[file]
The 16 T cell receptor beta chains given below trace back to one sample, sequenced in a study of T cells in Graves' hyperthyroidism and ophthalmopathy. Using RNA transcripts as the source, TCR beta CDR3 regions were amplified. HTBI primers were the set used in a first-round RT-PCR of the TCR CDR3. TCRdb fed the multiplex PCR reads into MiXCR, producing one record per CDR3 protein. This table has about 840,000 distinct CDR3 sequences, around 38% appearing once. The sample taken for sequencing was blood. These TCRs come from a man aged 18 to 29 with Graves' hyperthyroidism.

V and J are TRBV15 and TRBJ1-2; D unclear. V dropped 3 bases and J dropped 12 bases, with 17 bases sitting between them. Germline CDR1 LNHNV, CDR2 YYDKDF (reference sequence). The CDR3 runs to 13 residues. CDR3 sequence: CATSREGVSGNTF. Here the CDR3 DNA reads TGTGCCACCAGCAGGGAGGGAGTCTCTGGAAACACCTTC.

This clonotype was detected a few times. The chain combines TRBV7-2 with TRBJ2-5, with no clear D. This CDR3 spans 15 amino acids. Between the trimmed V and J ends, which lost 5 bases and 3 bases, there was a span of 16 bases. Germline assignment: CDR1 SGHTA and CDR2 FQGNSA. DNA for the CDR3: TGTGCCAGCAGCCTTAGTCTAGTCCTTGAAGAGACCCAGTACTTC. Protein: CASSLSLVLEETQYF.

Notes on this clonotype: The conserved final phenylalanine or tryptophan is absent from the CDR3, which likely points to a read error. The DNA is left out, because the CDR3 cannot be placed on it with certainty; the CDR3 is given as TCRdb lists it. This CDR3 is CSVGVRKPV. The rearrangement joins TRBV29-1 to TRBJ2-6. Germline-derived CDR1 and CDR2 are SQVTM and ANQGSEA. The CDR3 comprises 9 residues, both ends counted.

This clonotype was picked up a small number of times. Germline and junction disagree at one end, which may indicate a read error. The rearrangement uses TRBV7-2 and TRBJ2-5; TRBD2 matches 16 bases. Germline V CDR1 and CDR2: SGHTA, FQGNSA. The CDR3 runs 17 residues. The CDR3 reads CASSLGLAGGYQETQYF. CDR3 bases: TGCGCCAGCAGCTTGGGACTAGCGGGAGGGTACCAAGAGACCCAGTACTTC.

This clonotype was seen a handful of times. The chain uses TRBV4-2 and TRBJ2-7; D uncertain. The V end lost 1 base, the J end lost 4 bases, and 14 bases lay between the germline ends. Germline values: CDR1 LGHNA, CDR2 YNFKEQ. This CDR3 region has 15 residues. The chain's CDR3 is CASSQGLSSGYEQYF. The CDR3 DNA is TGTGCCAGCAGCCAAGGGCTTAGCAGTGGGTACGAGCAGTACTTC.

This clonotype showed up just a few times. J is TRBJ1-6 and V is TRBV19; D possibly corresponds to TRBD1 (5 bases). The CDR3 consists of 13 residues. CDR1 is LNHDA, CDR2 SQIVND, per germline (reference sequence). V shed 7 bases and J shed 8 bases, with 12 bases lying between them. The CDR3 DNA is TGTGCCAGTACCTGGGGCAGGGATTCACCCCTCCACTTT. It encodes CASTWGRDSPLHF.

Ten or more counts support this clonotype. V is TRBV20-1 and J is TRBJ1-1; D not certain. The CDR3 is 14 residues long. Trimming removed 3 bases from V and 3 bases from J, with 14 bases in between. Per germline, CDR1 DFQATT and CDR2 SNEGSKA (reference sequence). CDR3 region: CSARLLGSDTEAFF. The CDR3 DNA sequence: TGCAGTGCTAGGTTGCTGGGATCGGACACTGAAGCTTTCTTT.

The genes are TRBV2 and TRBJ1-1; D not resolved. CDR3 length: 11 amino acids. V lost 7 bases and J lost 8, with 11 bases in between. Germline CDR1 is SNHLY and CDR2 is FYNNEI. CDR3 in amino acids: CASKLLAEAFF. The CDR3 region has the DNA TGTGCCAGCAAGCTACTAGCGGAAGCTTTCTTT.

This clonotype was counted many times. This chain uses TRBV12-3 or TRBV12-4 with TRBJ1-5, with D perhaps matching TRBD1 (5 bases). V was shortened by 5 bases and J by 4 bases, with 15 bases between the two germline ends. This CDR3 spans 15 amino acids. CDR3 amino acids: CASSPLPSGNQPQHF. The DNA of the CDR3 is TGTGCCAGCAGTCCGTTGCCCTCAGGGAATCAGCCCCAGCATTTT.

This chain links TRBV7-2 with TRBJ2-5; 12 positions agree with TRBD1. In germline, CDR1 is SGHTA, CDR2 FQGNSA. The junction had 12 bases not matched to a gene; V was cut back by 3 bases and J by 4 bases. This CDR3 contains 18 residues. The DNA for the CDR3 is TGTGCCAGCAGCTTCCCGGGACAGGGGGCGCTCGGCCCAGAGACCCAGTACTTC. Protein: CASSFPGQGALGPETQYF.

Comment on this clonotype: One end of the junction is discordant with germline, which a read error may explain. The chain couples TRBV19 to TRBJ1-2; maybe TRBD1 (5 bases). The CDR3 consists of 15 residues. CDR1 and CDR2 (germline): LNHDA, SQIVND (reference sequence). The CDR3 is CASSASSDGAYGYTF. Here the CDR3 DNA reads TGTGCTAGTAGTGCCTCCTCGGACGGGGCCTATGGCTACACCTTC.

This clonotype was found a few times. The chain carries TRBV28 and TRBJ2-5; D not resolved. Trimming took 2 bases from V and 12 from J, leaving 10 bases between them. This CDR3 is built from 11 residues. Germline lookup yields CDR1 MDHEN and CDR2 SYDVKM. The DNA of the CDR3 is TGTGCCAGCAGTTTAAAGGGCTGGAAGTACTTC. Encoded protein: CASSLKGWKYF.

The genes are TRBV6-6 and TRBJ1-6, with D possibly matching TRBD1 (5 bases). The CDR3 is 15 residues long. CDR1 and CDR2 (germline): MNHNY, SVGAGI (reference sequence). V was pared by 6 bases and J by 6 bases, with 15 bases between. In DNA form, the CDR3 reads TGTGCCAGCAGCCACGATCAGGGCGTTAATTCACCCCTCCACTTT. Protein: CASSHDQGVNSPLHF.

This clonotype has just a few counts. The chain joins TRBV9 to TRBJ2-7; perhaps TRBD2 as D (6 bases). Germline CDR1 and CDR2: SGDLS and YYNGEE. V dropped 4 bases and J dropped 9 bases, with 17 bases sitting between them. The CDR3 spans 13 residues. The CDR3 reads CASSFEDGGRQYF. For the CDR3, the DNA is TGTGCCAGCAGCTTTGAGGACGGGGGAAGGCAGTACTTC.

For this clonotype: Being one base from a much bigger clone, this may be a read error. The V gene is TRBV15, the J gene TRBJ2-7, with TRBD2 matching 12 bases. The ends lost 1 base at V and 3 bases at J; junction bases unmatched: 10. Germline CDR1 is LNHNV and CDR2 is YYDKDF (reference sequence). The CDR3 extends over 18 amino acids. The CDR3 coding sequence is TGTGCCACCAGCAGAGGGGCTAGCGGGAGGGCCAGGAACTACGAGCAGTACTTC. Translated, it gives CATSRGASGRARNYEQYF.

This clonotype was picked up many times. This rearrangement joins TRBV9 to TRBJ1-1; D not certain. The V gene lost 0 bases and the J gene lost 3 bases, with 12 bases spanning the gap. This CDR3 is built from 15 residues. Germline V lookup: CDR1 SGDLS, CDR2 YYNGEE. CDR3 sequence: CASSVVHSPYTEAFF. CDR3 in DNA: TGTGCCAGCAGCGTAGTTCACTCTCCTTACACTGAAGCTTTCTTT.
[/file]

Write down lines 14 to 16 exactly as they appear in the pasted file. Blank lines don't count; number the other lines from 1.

The genes are TRBV6-6 and TRBJ1-6, with D possibly matching TRBD1 (5 bases). The CDR3 is 15 residues long. CDR1 and CDR2 (germline): MNHNY, SVGAGI (reference sequence). V was pared by 6 bases and J by 6 bases, with 15 bases between. In DNA form, the CDR3 reads TGTGCCAGCAGCCACGATCAGGGCGTTAATTCACCCCTCCACTTT. Protein: CASSHDQGVNSPLHF.

This clonotype has just a few counts. The chain joins TRBV9 to TRBJ2-7; perhaps TRBD2 as D (6 bases). Germline CDR1 and CDR2: SGDLS and YYNGEE. V dropped 4 bases and J dropped 9 bases, with 17 bases sitting between them. The CDR3 spans 13 residues. The CDR3 reads CASSFEDGGRQYF. For the CDR3, the DNA is TGTGCCAGCAGCTTTGAGGACGGGGGAAGGCAGTACTTC.

For this clonotype: Being one base from a much bigger clone, this may be a read error. The V gene is TRBV15, the J gene TRBJ2-7, with TRBD2 matching 12 bases. The ends lost 1 base at V and 3 bases at J; junction bases unmatched: 10. Germline CDR1 is LNHNV and CDR2 is YYDKDF (reference sequence). The CDR3 extends over 18 amino acids. The CDR3 coding sequence is TGTGCCACCAGCAGAGGGGCTAGCGGGAGGGCCAGGAACTACGAGCAGTACTTC. Translated, it gives CATSRGASGRARNYEQYF.